A lot has changed in the world of technology over the past decade and it’s hard to find a sector more affected by all this than the ecommerce industry. Widespread internet penetration, higher smartphone usage and simplified checkout processes have made the online buying process far more mobile and streamlined. 

Today, businesses must be able to leverages sales through an online store, third-party marketplaces and directly within various social media platforms to be truly successful. And when marketing to new audiences, it’s increasingly imperative to tap into specific micro-moments when shoppers are searching for items “on-the-go”. 

Underlying all this is also the need to build a strategy around a strong customer experience and consistent look and feel across all consumer touchpoints. The best approach focuses on creating a unique balance of discovery and familiarity for consumers at every stage of the buying process. 

But fundamentally, a modern ecommerce strategy is about creating a future proof plan that provides the flexibility to meet requirements you haven't even thought of yet.

The companies that sit atop their respective industries are there because they've taken the time to create a strategy that is forward-thinking and adaptable. They know that their future depends on being able to pivot quickly and integrate new technologies as soon as they arrive. 

Developing an ecommerce strategy isn't easy but here are three questions every brand should ask themselves when selling online today. 


How Will You Differentiate Your Products and Services? 

How will your business stand out from competitors? Are lower prices your major value offering or are you able to offer a superior user experience? The reality is that businesses competing on price alone will find it hard to avoid the race to the bottom.

With marketplaces like Amazon showing listings side-by-side, you will often be placed directly next to your competitors. And if you’re slightly more expensive than similar products, it’s unlikely that shoppers will choose your brand unless you have something else to offer too.

Industry leaders know this and focus on building their brands and customer experiences to offer more value and worth to shoppers, justifying a higher price point. With this in mind, you want to be sure that your ecommerce strategy showcases the true power of your brand and customer experience offerings. 

Consider how your platforms can be modified to offer an engaging and appealing customer experience to all who visit your channels, whether that’s your Instagram page or your branded online shop – you’ll need to build a flawless customer experience right through from your brand visuals and product descriptions to your checkout page and transaction processes.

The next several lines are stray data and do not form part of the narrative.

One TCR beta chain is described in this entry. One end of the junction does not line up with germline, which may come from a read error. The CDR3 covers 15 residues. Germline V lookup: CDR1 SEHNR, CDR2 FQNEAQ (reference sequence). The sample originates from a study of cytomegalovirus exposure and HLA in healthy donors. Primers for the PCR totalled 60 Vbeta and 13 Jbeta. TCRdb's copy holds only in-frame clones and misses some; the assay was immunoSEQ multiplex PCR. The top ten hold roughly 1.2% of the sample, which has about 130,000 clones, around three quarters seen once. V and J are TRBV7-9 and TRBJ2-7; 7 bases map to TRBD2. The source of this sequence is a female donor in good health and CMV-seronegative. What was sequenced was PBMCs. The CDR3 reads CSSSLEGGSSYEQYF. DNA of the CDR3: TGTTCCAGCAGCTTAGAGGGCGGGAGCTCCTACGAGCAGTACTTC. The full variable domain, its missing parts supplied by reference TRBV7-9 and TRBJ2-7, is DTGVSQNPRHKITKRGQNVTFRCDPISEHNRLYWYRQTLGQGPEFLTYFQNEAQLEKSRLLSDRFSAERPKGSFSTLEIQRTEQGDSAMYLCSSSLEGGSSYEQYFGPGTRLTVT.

How Adaptable Is Your Ecommerce Strategy?

We continue to see the rise of disruptive business models in today’s digital economy. Depending on which side of the disruption you're on, you may need to pivot and adapt.

If your business exists in a space that's likely to be disrupted, then an open, flexible, API-based commerce platform is your best bet for building a platform. API-based commerce allows you to easily connect a wide range of front-end marketing solutions with virtually any backend or legacy system.

This means your business can rapidly swap out customer-facing platforms and add new technology without the need to completely reinvent your order, fulfilment, and logistics backend systems. It also provides a simpler way to add new consumer touchpoints, such as wearables, to your business as they become more widely available.


Does Your Business Need to Move to the Cloud?

There’s a key reason why it's important to consider the cloud in your ecommerce strategy and that's the rise of 'Thing Commerce'. The internet of things (IoT) continues to grow rapidly and in the coming years, the number of commerce touchpoints is set to grow exponentially. 

As your business continues to build customer experiences into more touchpoints, you'll need additional computing power to keep up. Cloud-based solutions are currently the best option for meeting those needs and can provide on-demand computing power during standard and peak demand.

For the majority of organisations, moving to a cloud-based computing solution will dramatically reduce computing costs. While cost reductions may be a compelling argument, unfortunately, technical or regulatory constraints may limit the use of cloud-based solutions for some businesses. 

If that's the case for your ecommerce brand, make sure you choose a robust ecommerce platform solution that provides the flexibility to move to the cloud when it's more possible and practical in the future. 

Are there any key questions you think we missed? Did you ask yourself anything else when building your own ecommerce strategy? Be sure to let us know in the comments below, and if you're looking for more great content, be sure to check out more posts on the Amazon Payment Services blog!